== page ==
Verizon in a millimeter wave groove, CTO Malady says

Verizon
The combination of C-band and millimeter wave spectrum gives Verizon CTO confidence about capacity to support a multi-purpose network. (FierceWireless) (Fierce Wireless)

C-band deployments may be front and center as 2021 progresses, but Verizon continued to build millimeter wave 5G sites throughout the pandemic and has gotten into a good rhythm to support high traffic areas, according to CTO Kyle Malady.

In March Verizon said it expected to build 14,000 additional mmWave sites by the end of the year, while allocating an additional $10 billion over three years for C-band deployment. It spent big to acquire 161-megahertz on average nationwide of the midband spectrum at the FCC’s recent auction and as of 2020 had more than 2,000-megahertz of mmWave.

Speaking Monday at a Wells Fargo investor conference, Malady noted that unlike C-band, where existing macro grid infrastructure will serve initial deployments, “millimeter wave is a different story. I need to build.”

That means zoning, laying fiber, getting access to light poles and other infrastructure and deploying equipment.

“But we’ve really got our groove on and we’re really in a cadence of it,” Malady said, adding there’s still a lot more work.  But even during Covid the team continued momentum and the carrier is on track and “a little bit ahead so far” to hit its target number of sites.

Verizon plans to continue adding around 14,000 small cells for the next few years to build up coverage. Many leverage the carrier’s fiber assets and build, with Malady saying about a third of cell sites and small cells are on Verizon-owned fiber that provides owner’s economics and control to maintain quality and reliability if issues arise.

For mmWave, he pointed to scaling in urban areas, plus coverage in locations where large groups of people gather like stadiums and event venues.

Eventually, Verizon expects millimeter wave to carry 50% of urban traffic. It’s worth noting that recent third-party testing from Opensignal found U.S. users connected to mmWave 5G less than 1% of the time across each of the three major carriers.

RELATED: Analysys Mason report highlights need for 5G mmWave action in Europe

In addition to urban, Malady said mmWave will make its way into some small suburban towns, where there are places, such as a town center, that could benefit from added capacity and high bandwidth.

Verizon also kept up its work on in-building systems over the past year.

“It was kind of a bummer for us. We’re putting in all this gear and we could see all this great capability but no one was in the stadiums,” Malady said. “So we were a little disappointed with that but I’m glad we did.”

The technology chief pointed to the recent Indy 500 as an example of crowds gathering again and where Malady said people were getting “a fantastic experience” on its 5G  Ultra Wideband. As people start to come back to in-person events, he’s excited as developers work on new applications and experiences for people in stadiums.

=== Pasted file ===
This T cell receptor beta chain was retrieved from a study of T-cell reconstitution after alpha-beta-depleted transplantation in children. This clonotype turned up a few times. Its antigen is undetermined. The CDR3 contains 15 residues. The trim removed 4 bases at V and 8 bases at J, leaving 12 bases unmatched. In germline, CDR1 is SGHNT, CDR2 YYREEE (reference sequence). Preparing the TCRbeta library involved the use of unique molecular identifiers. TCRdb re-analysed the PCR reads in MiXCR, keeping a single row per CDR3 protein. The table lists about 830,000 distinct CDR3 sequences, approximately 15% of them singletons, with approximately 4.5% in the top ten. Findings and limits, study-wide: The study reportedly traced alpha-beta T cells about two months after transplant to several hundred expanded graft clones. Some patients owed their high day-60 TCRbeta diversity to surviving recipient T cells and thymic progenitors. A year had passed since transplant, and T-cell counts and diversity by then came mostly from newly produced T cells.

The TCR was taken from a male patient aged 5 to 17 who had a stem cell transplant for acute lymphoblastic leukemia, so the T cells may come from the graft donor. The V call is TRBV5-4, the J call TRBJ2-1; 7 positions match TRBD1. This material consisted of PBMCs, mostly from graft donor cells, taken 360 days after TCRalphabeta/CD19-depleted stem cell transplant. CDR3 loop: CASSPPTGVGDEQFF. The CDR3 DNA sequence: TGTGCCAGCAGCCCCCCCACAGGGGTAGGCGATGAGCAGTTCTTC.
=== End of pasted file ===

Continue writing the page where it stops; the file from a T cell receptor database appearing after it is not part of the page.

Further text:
At the Indianapolis 500, Verizon Business also partnered with AiFi to allow visitors to purchase snacks, beverages and merchandise via an AI-powered, autonomous “Nanostore” running on Verizon’s 5G network.

RELATED: Verizon hits 4.3 Gbps in C-band, mmWave trial

With C-band deployments coming up as satellite operators clear the band for the first batch this year, the spectrum gives broader capacity to support Verizon’s plans for a network that supports both wireless, mobile and fixed wireless traffic. And capacity is why Verizon went big at the C-band auction, as well as on mmWave purchases, Malady noted.

“Now we have a lot of spectrum and that gives me the confidence to be able to support a multi-purpose network” for a variety of use cases.

Providing home broadband with fixed wireless is something that could have been done with LTE, he said, but Verizon didn’t have enough spectrum to do so. In addition to its 5G Home product using 28 GHz in limited markets, Verizon now offers LTE-based fixed wireless service “but only if we have spare capacity.”

“But now if I bring millimeter wave in, and I have C-band -  I bring all my spectrum to bear – I feel confident we can do this” and do it in way that’s consistent with quality that customers expect, he said.

5G Home is focused on consumer broadband and Verizon expects to cover 50 million homes by the end of 2025, but it also sees enterprise opportunity. Malady said small and medium business seem “to be a no-brainer” if the carrier can offer a fixed wireless service that’s easy to use, buy and set up.

RELATED: Verizon's SVP of enterprise talks NaaS, fixed wireless, private MEC

Verizon offers 5G fixed wireless for business customers in 24 cities.

In December, Verizon’s Sampath Sowmyanaraya told Fierce certain Walgreens stores would be getting 5G fixed wireless service, as part of a larger Network-as-a-Service deal covering 9,000 Duane Reed and Walgreens branded retail locations across the U.S.